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Mediterranean Hegemon of Ancient Greece – Chapter 367: Dionysius Plan Bahasa Indonesia

Back at the guesthouse, Henipolis was still excited as he followed Ansitanos into his room and couldn’t help ask, “Teacher, that Syracusan spy, Hemis, was sent by Dionysius or those who opposed him?”

“Why are you confused?” Ansitanos laughed.

“I initially firmly believed that Dionysius was the one who gave the order, but after hearing Philistus’ explanation…” Henipolis scratched his head.

“I can only say that Philistus’ acting was too good that it had fooled you. I am afraid that a man of Philistus’ status has several clerks working under him, so he naturally had different handwriting. Besides, he has already made precautions by having his signature signed by someone else. So it’s normal for Pollux, who has never met with him before, to be kept in the dark.” Ansitanos smiled with contempt, “In fact, their acting is not perfect. If you carefully observed them, you will notice that the minister named Herolis looked a bit unnatural when Philistus argued. Obviously, they did not fully communicate…”

“Oh, so that’s the case!” Henipolis recalled what happened and came to a realisation. He then angrily said, “But teacher, why didn’t you expose him on the spot?”

“Why expose him?” Ansitanos smiled and continued, “The fact that Philistus and several others took such great pains to perform just shows that they dare not fall out with us, which is a good thing. The following step is to see if Dionysius is willing to sign the alliance that we propose…”

. . . . . . . . . . . . .

The next day, Ansitanos went to meet Dionysius himself.

In a wide, but not splendid, and even somewhat modest palace, the tall and handsome Dionysius met with Ansitanos.

The rumoured ruthless Sicilian host had warmly welcomed the arrival of the envoys of Theonia with amiability. He had also apologised for not being able to meet them in time and said, “I have learned from Philistus that Theonia wants to sign an alliance with us, Syracuse? This is really a wonderful thing! You should already know that the successive wars have caused great losses to Syracuse’s Treasury, food and population, and needs to recuperate urgently. So I am very grateful that Theonia can lend a helping hand at this moment! Hence as my representative, I will send Philistus to discuss the alliance with you in detail, and I hope that Syracuse and Theonia can have friendly exchanges from now on and set a good example for other Greek city-states in the western Mediterranean!”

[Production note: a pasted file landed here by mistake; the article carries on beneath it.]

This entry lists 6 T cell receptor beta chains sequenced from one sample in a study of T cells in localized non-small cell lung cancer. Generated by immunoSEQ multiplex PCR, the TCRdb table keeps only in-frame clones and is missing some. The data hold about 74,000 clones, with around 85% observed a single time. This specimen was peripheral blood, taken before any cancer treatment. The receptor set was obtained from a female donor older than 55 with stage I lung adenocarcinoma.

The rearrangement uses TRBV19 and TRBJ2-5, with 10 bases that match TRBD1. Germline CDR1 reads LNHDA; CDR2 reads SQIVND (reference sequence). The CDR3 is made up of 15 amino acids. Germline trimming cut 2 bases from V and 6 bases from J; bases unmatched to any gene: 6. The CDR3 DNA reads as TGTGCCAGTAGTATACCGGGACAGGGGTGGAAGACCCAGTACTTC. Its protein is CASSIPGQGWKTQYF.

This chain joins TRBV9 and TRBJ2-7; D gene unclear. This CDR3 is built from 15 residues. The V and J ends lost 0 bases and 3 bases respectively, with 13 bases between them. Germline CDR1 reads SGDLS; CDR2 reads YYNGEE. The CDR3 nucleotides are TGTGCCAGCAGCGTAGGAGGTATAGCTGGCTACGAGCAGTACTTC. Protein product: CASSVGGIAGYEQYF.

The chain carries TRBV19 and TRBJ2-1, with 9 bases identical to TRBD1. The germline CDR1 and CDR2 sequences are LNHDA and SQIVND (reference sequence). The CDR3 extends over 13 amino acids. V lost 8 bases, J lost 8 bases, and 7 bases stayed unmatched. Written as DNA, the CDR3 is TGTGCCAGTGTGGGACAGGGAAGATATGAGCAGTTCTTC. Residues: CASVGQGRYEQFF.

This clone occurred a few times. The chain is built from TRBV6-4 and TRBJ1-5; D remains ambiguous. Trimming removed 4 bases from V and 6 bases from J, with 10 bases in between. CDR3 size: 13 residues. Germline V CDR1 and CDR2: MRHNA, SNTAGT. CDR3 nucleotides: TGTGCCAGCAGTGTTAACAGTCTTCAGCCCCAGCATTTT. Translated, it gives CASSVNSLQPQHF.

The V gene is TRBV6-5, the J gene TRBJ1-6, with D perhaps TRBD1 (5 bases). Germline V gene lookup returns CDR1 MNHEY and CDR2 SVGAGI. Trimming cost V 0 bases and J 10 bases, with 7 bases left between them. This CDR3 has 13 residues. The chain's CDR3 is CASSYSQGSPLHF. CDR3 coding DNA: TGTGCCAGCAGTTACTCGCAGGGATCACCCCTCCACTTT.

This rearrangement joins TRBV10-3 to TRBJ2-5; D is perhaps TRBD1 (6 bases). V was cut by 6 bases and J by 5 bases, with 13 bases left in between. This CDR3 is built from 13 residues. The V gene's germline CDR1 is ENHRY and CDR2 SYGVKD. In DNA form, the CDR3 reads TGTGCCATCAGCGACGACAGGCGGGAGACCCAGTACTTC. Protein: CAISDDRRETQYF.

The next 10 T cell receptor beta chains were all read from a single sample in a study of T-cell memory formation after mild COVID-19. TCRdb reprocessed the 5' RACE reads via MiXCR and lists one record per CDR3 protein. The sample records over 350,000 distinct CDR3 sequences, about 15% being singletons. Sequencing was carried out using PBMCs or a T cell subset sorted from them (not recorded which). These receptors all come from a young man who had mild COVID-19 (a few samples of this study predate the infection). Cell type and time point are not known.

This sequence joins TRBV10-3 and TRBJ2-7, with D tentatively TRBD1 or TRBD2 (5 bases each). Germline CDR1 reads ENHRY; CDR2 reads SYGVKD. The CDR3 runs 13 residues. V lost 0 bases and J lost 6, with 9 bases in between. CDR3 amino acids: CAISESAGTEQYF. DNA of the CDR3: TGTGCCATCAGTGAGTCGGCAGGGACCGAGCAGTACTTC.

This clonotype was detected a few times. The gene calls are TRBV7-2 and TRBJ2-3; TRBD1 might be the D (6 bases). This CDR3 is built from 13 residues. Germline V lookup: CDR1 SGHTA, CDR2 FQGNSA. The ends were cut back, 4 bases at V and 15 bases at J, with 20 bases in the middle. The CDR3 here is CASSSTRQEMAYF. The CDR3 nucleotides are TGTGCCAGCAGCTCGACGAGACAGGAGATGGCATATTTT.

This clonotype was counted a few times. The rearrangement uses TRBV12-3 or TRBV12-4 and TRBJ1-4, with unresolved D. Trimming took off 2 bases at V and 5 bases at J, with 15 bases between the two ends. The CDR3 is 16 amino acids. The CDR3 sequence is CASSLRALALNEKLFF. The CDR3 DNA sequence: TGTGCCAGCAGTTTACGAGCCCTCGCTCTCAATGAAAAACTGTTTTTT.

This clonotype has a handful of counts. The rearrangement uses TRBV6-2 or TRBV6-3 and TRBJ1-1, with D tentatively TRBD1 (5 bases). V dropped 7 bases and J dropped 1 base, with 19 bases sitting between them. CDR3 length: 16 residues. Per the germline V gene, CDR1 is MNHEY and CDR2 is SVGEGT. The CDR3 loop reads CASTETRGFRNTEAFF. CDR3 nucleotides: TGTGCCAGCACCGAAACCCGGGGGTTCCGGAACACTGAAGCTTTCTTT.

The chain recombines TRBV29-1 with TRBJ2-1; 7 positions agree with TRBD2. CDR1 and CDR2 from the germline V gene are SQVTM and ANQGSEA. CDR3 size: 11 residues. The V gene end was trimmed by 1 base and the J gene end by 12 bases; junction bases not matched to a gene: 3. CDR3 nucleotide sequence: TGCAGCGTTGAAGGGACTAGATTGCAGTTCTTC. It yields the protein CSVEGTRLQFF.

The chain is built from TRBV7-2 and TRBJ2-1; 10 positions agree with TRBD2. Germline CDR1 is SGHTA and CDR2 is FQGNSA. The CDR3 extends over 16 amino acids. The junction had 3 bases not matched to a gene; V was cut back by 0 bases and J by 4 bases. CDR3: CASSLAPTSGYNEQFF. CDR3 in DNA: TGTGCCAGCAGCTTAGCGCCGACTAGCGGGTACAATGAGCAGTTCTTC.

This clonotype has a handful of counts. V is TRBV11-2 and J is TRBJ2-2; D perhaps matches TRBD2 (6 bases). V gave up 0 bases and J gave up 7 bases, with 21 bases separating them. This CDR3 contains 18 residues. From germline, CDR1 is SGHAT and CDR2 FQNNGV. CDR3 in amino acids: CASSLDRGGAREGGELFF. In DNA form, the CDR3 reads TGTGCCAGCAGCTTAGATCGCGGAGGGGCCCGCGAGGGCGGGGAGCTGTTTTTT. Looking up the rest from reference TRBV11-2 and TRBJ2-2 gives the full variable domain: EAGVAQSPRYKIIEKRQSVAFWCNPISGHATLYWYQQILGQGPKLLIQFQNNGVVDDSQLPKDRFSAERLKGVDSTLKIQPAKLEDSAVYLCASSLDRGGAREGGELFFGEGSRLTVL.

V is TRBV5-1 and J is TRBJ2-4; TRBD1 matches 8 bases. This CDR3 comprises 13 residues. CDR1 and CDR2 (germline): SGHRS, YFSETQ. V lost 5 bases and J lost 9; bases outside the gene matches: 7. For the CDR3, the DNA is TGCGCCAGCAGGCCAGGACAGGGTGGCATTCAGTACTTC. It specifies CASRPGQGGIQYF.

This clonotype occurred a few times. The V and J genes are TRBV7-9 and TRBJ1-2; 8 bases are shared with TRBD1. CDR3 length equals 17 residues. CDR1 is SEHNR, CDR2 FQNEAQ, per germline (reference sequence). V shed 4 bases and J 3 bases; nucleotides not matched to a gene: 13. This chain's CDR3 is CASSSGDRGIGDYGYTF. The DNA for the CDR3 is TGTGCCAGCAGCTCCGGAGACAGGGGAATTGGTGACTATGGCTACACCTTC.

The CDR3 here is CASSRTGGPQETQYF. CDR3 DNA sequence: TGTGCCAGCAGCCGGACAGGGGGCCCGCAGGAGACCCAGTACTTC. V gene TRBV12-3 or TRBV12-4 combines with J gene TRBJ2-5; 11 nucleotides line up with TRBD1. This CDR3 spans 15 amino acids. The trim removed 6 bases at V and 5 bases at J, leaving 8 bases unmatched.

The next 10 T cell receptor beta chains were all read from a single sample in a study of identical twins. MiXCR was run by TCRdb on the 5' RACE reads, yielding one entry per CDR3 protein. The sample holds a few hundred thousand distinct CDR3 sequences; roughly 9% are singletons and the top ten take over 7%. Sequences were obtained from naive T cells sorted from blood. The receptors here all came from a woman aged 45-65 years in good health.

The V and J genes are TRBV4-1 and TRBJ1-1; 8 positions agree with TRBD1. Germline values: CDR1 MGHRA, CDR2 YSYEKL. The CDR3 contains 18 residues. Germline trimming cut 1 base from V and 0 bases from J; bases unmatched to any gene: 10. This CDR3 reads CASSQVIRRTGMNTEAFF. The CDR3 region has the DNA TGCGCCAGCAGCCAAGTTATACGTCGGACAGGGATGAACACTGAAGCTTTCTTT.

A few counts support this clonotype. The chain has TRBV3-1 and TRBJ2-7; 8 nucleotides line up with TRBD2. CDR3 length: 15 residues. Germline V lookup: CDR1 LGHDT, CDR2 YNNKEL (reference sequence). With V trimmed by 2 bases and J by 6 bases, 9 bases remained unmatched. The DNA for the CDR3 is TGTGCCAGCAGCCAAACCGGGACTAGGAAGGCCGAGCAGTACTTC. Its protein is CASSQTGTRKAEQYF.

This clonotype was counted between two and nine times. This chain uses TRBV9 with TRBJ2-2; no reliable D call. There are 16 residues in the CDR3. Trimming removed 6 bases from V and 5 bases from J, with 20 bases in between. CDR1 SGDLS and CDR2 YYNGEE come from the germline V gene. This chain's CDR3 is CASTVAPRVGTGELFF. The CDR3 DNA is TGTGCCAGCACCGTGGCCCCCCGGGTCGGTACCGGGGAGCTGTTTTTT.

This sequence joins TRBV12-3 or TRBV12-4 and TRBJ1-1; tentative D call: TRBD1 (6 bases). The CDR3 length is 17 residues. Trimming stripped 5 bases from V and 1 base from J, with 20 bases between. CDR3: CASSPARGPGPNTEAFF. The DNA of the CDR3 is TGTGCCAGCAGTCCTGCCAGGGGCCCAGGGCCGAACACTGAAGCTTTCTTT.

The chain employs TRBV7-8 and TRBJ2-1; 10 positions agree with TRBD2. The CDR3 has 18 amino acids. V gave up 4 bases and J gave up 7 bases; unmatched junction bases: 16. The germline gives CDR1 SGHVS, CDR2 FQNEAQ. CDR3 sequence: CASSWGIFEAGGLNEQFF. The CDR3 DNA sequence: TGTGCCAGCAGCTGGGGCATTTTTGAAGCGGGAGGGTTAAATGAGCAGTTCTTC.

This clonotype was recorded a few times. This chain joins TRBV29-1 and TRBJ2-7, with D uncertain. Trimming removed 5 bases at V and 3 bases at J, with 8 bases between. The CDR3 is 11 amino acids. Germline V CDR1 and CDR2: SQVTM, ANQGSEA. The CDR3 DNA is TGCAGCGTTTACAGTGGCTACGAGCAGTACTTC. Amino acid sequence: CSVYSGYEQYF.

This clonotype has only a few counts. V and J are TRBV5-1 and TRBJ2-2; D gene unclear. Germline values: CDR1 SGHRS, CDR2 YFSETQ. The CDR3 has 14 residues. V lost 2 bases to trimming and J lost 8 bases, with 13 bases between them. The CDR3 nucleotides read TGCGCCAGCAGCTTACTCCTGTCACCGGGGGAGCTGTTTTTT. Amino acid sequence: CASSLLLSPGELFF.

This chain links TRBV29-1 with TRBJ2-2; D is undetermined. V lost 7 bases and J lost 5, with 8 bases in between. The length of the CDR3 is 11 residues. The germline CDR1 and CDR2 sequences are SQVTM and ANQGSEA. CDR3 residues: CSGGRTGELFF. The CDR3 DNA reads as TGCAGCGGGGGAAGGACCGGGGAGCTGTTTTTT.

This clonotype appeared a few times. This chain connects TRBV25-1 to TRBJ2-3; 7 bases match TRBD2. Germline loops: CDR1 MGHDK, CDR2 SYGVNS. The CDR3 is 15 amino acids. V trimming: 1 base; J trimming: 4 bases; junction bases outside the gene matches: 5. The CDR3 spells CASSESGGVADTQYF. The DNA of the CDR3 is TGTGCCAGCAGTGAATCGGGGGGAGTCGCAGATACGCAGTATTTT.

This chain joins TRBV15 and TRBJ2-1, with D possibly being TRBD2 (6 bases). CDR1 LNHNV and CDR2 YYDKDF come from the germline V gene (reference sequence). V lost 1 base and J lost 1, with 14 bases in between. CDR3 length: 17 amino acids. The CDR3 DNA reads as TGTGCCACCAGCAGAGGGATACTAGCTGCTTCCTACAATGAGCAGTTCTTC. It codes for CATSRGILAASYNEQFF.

The meeting was short, and soon, Ansitanos left the island of Ortygia with both some doubts and joy.

. . . . . . . . . . . . .

After sending off the Theonian envoy, Philistus returned and asked Dionysius with suspicion, “Milord, are you really gonna ally with Theonia?”

“Phili.” Dionysius then said in a deep voice as he affectionately called the nickname of his important minister, “At your banquet last night, what the Theonian envoy had said is a fact, ‘although Carthage has suffered heavy losses, they are still powerful in Africa, and now, they are exploring the Iberian Peninsula. I heard that they also sent a fleet to sail westward through the pillar of Heracles to explore unknown lands…I am afraid that the next time Carthage makes its comeback, its power would be much stronger than before. On the other hand, Syracuse is limited to this small Sicily, and our territory won’t increase much unless we expand outward!”

This issue was already discussed by Philistus and Dionysius many times, so he certainly knew where Dionysius was aiming his expansion at. However, Philistus reminded with concern, “Still, the strength of Theonia is not weak, and they have basically united the city-states and aborigines in South Italia.”

“You are right.” Dionysius nodded cautiously, “Back when you help me take the position of the supreme military commander, I already had the idea of conquering Magna Graecia, so I married Doris (the daughter of a Locrian noble). However, I never expected that in such a few short years, a Theonia Union would emerge in Magna Graecia!”

Dionysius became annoyed as he gritted his teeth and said, “Perhaps Hades had indeed favoured Davos, but so what! Although the western Mediterranean is large, it can only accommodate one Greek hegemon!”

“We have just finished fighting Carthage, and we still need to rest…even if it is temporary.” Philistus warned.